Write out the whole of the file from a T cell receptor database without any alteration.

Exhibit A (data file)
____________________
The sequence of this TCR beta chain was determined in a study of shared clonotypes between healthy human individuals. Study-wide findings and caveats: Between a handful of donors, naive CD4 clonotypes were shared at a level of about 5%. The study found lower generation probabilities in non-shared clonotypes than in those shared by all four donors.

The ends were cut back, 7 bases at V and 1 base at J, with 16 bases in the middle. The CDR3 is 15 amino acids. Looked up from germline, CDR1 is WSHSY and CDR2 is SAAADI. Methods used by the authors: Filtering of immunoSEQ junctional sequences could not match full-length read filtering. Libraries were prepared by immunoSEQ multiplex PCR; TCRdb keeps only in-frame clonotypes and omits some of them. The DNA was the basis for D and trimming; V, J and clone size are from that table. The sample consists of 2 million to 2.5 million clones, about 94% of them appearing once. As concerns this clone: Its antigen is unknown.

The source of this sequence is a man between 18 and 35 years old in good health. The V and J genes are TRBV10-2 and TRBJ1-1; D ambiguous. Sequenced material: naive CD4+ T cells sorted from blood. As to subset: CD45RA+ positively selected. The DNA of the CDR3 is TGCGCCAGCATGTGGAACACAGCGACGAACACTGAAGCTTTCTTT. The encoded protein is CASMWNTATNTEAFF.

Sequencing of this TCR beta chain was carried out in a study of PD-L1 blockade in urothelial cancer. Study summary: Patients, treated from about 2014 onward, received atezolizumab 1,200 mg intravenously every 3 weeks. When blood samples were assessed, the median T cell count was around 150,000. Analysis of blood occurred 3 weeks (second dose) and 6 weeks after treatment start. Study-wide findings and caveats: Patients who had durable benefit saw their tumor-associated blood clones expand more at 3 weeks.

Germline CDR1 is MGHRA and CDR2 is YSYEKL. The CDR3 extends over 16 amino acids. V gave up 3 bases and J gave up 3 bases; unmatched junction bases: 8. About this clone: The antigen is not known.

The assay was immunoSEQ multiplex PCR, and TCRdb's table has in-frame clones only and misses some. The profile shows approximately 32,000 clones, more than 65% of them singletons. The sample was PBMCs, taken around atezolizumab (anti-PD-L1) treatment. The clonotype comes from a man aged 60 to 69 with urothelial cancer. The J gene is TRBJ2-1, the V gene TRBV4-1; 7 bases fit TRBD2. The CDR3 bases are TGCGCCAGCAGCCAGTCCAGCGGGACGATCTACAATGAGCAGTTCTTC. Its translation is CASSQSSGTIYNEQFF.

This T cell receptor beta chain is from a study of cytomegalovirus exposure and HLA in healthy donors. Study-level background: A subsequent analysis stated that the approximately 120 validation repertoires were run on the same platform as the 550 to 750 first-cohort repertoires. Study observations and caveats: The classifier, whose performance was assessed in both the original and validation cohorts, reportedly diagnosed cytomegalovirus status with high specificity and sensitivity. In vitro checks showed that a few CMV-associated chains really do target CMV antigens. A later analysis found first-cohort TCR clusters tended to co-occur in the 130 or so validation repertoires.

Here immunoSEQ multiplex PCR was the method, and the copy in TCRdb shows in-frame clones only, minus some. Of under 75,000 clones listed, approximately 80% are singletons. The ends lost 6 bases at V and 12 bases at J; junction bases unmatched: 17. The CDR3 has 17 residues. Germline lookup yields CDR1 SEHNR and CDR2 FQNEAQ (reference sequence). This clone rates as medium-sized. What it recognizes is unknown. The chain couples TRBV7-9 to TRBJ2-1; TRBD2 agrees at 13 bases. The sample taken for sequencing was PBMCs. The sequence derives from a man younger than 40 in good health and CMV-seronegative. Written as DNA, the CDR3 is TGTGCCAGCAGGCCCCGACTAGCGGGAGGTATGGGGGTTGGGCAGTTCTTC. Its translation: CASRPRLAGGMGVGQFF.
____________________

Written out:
The sequence of this TCR beta chain was determined in a study of shared clonotypes between healthy human individuals. Study-wide findings and caveats: Between a handful of donors, naive CD4 clonotypes were shared at a level of about 5%. The study found lower generation probabilities in non-shared clonotypes than in those shared by all four donors.

The ends were cut back, 7 bases at V and 1 base at J, with 16 bases in the middle. The CDR3 is 15 amino acids. Looked up from germline, CDR1 is WSHSY and CDR2 is SAAADI. Methods used by the authors: Filtering of immunoSEQ junctional sequences could not match full-length read filtering. Libraries were prepared by immunoSEQ multiplex PCR; TCRdb keeps only in-frame clonotypes and omits some of them. The DNA was the basis for D and trimming; V, J and clone size are from that table. The sample consists of 2 million to 2.5 million clones, about 94% of them appearing once. As concerns this clone: Its antigen is unknown.

The source of this sequence is a man between 18 and 35 years old in good health. The V and J genes are TRBV10-2 and TRBJ1-1; D ambiguous. Sequenced material: naive CD4+ T cells sorted from blood. As to subset: CD45RA+ positively selected. The DNA of the CDR3 is TGCGCCAGCATGTGGAACACAGCGACGAACACTGAAGCTTTCTTT. The encoded protein is CASMWNTATNTEAFF.

Sequencing of this TCR beta chain was carried out in a study of PD-L1 blockade in urothelial cancer. Study summary: Patients, treated from about 2014 onward, received atezolizumab 1,200 mg intravenously every 3 weeks. When blood samples were assessed, the median T cell count was around 150,000. Analysis of blood occurred 3 weeks (second dose) and 6 weeks after treatment start. Study-wide findings and caveats: Patients who had durable benefit saw their tumor-associated blood clones expand more at 3 weeks.

Germline CDR1 is MGHRA and CDR2 is YSYEKL. The CDR3 extends over 16 amino acids. V gave up 3 bases and J gave up 3 bases; unmatched junction bases: 8. About this clone: The antigen is not known.

The assay was immunoSEQ multiplex PCR, and TCRdb's table has in-frame clones only and misses some. The profile shows approximately 32,000 clones, more than 65% of them singletons. The sample was PBMCs, taken around atezolizumab (anti-PD-L1) treatment. The clonotype comes from a man aged 60 to 69 with urothelial cancer. The J gene is TRBJ2-1, the V gene TRBV4-1; 7 bases fit TRBD2. The CDR3 bases are TGCGCCAGCAGCCAGTCCAGCGGGACGATCTACAATGAGCAGTTCTTC. Its translation is CASSQSSGTIYNEQFF.

This T cell receptor beta chain is from a study of cytomegalovirus exposure and HLA in healthy donors. Study-level background: A subsequent analysis stated that the approximately 120 validation repertoires were run on the same platform as the 550 to 750 first-cohort repertoires. Study observations and caveats: The classifier, whose performance was assessed in both the original and validation cohorts, reportedly diagnosed cytomegalovirus status with high specificity and sensitivity. In vitro checks showed that a few CMV-associated chains really do target CMV antigens. A later analysis found first-cohort TCR clusters tended to co-occur in the 130 or so validation repertoires.

Here immunoSEQ multiplex PCR was the method, and the copy in TCRdb shows in-frame clones only, minus some. Of under 75,000 clones listed, approximately 80% are singletons. The ends lost 6 bases at V and 12 bases at J; junction bases unmatched: 17. The CDR3 has 17 residues. Germline lookup yields CDR1 SEHNR and CDR2 FQNEAQ (reference sequence). This clone rates as medium-sized. What it recognizes is unknown. The chain couples TRBV7-9 to TRBJ2-1; TRBD2 agrees at 13 bases. The sample taken for sequencing was PBMCs. The sequence derives from a man younger than 40 in good health and CMV-seronegative. Written as DNA, the CDR3 is TGTGCCAGCAGGCCCCGACTAGCGGGAGGTATGGGGGTTGGGCAGTTCTTC. Its translation: CASRPRLAGGMGVGQFF.